Writing a biomedical research paper – a guide to structure and style, a book by Dr. Brian Budgell, Director of CMCC Life Sciences Laboratories has now been translated into Chinese for use in a growing number of universities.
First published in 2008 by medical publishing giant Springer-Verlag, it has been used at several universities in Japan.
Budgell says the book arose from a series of workshops he developed for the post-graduate medical research program at the Kyoto University School of Medicine where he presented researchers with techniques to improve clarity and publication success rate. Springer translated the text for publication in Chinese and it has an initial printing of 4,000 copies.
To date, Budgell has eight peer-reviewed publications in linguistics, three books, one invited entry in the Encyclopedia of Applied Linguistics, numerous conference presentations and has lectured on biomedical writing on four continents. This year, some of his work will be presented at the Ninth Annual Conference of the Canadian Association for the Study of Discourse and Writing, at Ryerson University in Toronto, and at Corpus Linguistics Conference 2017, at the University of Birmingham in England.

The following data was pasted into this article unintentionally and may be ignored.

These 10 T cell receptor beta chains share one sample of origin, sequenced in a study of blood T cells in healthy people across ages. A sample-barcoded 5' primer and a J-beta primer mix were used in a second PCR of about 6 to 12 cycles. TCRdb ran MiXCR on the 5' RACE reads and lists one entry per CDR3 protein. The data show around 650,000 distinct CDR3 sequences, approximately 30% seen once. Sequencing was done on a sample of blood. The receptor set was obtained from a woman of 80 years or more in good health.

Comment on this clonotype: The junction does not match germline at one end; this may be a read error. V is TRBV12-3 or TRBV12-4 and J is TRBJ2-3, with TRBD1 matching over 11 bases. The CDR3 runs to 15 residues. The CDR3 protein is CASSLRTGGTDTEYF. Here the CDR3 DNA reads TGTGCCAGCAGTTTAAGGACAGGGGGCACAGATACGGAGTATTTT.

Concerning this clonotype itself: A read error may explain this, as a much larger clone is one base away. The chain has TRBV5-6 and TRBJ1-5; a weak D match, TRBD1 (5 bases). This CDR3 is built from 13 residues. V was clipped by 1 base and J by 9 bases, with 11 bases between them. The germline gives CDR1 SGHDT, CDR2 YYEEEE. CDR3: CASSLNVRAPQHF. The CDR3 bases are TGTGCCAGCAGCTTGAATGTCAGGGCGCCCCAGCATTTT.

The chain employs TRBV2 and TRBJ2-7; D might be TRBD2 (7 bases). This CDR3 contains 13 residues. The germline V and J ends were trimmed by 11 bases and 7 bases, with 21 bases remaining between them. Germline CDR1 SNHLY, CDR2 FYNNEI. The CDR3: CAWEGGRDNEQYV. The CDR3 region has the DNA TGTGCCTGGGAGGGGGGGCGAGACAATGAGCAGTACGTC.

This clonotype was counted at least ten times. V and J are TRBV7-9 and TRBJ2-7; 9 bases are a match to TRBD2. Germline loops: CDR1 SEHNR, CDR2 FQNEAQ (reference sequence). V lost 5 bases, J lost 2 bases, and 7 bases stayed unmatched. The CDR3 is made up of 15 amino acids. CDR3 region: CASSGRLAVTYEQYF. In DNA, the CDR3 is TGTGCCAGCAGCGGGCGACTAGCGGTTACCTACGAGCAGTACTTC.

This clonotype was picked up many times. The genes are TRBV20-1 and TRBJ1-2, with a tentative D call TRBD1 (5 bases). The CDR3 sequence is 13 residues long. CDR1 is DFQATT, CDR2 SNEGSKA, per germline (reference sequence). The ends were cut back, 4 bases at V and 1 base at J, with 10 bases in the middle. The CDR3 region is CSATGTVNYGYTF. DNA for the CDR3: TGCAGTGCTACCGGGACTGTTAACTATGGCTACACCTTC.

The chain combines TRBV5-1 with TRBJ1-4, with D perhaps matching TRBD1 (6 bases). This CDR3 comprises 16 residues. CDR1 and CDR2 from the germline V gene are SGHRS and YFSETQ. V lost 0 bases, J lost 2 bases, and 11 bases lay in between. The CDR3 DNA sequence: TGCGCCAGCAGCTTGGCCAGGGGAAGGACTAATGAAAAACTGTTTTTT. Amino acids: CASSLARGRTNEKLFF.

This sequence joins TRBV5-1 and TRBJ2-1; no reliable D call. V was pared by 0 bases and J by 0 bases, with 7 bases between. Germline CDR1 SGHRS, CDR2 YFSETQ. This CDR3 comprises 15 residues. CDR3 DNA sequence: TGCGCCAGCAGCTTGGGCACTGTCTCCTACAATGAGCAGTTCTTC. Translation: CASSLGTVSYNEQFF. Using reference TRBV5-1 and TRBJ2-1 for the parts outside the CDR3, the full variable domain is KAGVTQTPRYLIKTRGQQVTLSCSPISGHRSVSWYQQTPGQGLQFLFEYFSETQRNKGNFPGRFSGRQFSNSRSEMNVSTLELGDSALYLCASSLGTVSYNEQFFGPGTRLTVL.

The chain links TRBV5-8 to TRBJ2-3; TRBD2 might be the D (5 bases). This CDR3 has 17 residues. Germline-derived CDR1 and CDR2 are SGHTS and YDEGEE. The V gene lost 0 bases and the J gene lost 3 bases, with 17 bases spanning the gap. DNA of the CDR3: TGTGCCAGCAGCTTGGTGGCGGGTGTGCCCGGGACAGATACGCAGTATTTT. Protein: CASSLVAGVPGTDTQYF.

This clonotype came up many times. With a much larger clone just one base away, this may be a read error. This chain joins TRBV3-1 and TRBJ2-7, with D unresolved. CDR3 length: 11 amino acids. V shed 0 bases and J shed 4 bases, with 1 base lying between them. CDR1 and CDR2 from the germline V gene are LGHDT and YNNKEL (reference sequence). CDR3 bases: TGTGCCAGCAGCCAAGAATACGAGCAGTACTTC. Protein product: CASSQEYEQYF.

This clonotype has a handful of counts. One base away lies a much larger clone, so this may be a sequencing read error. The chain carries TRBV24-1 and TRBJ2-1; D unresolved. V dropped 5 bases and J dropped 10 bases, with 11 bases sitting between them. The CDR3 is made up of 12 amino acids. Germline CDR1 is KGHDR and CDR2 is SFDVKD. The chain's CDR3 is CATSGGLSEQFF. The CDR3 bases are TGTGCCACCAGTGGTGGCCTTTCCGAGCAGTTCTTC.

Budgell feels that the quality of modern chiropractic research may be underestimated, in part because the writing is not sufficiently convincing. In an environment where chiropractic researchers compete for publication in impactful journals, he advises that every word counts. He therefore feels that at both the undergraduate and post-graduate level, more emphasis needs to be placed on communications skills. “Better papers are accepted by better journals and so are seen by a larger number of more influential readers. If we want to enhance the cultural authority of chiropractic, then we must take writing more seriously.”